Harry is home at Twelve Grimmauld Place, thoroughly enjoying the peace after such a long and desperate struggle against Voldemort. Of course, the peace goes up in flames when Harry accidentally teleports himself to another universe where the Weasleys are all dead except for Bill, most of the people who died are still alive, and a second Harry Potter is still there, still fighting a losing battle against a far more cunning, far more powerful Voldemort.
The title of this story is one that I've had in my head for a long time, with the intention of creating a series of humorous one-shots similar to nonjon's brilliant Dimension Hopping for Beginners. Thing is, I haven't written any of those. This story was inspired by Stunning Shifts, or more specifically, the fact that I reached the end of a Work-In-Progress right before it got to the good stuff (after teasing it for 70,000 words [shakes fist at mindcandy, pretending I don't do that myself]).
This was supposed to be a bunch of short chapters and a fast-paced story, but I haven't touched it in a good, long while. I'm not finished (I have five and a quarter chapters written), but I'm posting it in the hope that you guys like it and your reviews inspire me to continue.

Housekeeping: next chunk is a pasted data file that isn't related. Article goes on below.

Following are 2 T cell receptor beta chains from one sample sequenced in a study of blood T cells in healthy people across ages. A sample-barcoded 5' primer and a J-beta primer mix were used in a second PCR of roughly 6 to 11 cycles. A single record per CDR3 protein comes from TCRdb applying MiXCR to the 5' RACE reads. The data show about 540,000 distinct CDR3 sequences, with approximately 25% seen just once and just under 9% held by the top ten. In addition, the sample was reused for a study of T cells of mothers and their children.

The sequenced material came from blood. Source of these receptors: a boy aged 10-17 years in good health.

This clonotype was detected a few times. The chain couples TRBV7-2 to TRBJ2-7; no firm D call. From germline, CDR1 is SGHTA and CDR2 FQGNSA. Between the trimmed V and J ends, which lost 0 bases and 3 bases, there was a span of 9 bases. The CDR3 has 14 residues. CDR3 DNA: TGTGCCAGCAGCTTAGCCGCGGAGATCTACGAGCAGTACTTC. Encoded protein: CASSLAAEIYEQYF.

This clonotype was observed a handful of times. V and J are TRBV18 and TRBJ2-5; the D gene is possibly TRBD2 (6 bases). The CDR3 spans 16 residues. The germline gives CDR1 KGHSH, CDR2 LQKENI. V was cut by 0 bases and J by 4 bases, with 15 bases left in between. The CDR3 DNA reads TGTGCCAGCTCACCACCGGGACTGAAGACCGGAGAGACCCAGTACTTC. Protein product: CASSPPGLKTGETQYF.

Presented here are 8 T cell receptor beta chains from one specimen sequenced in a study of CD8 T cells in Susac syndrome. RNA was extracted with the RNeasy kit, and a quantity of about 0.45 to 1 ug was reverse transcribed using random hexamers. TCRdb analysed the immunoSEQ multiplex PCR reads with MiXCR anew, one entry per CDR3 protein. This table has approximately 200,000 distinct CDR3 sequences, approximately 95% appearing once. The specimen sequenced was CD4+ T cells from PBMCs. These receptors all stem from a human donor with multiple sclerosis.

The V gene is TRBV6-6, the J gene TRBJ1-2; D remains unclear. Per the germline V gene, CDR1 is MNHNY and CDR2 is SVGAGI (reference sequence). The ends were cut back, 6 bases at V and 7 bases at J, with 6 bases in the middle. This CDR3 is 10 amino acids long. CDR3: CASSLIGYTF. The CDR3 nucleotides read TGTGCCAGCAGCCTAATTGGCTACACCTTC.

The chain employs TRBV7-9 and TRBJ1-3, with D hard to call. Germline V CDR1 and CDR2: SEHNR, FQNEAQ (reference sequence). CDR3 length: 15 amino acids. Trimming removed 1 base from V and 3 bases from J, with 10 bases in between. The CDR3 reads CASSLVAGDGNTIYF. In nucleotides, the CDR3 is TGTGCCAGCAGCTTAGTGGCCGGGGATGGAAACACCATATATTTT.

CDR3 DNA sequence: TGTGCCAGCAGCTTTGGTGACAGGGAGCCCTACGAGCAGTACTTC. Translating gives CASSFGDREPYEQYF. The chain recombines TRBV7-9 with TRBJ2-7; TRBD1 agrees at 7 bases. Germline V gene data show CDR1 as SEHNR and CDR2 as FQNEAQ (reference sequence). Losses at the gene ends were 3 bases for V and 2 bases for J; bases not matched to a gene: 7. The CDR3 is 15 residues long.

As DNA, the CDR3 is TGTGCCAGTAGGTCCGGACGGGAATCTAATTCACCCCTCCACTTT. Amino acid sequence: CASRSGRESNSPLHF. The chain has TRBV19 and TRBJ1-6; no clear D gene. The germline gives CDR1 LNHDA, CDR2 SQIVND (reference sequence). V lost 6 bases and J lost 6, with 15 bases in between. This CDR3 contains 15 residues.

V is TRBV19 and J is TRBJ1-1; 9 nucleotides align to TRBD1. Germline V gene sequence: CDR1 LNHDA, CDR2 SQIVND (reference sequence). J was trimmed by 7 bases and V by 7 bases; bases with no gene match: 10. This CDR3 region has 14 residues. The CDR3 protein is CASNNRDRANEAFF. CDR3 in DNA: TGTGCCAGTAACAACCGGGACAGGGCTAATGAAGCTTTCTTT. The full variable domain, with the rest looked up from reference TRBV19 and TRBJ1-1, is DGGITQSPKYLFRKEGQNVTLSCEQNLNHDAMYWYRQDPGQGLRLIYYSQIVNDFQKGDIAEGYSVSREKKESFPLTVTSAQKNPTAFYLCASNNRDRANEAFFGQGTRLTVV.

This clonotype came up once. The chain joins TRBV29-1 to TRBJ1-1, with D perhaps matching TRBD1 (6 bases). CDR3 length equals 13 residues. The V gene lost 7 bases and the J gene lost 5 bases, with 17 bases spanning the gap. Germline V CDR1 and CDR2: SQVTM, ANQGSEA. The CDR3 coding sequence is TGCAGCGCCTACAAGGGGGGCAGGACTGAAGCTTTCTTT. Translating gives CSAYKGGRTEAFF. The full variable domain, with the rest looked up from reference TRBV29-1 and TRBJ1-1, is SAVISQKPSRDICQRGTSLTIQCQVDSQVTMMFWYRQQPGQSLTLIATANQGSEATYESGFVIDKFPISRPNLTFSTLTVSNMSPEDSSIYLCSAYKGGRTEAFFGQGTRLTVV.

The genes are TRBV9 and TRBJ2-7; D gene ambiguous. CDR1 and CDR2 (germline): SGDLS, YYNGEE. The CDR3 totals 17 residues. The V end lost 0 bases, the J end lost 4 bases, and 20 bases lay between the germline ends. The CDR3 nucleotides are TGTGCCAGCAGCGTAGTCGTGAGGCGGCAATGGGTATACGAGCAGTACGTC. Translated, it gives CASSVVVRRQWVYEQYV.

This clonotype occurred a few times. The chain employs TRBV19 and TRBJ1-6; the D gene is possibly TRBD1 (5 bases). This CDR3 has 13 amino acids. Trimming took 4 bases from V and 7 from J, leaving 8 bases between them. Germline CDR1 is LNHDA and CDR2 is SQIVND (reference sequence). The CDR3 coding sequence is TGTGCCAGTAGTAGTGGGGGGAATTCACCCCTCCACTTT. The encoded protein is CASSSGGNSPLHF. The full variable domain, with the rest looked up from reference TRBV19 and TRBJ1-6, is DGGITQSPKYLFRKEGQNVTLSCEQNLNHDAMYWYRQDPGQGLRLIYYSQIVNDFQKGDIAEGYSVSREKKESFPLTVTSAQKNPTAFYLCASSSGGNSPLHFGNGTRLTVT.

One Universe to the Left
Up in Flames
One hundred and sixty-eight crystals.
One hundred and sixty-eight crystals adorned the ancient, wrought iron chandelier in the dreary foyer at Twelve Grimmauld Place in London. Harry Potter knew this because he'd counted them many times, and he'd gotten one hundred and sixty-eight over half the time. The twenty-three candles - three elegant, long-spoked rings of thirteen, seven, and three - also never dripped wax, no matter how long or hard they burned.
And burn they did. Harry had, he found, a rather deft hand with the Fire-Making Charm. It had a certain elegance that other spells in his repertoire lacked; his bread-and-butter Defense spells smote his enemies like fluorescent sledgehammers; his Transfigurations, mostly roughly-hewn conjurations of wood and stone, served only as physical shields, weapons, or distractions; his shield wards were like granite - while the Killing Curse passed through them, it took tremendous magical energy to bring them down; his Potions...well, he hadn't had the time to perfect those while on the run, had he?
But the Fire-Making Charm...Harry could light a single candle from his position on his back, on the floor, probably fifteen paces away vertically. Sure, the enchantments on the chandelier allowed him to simply tap his wand to a particular panel on the wall to light every candle, but where was the art in that?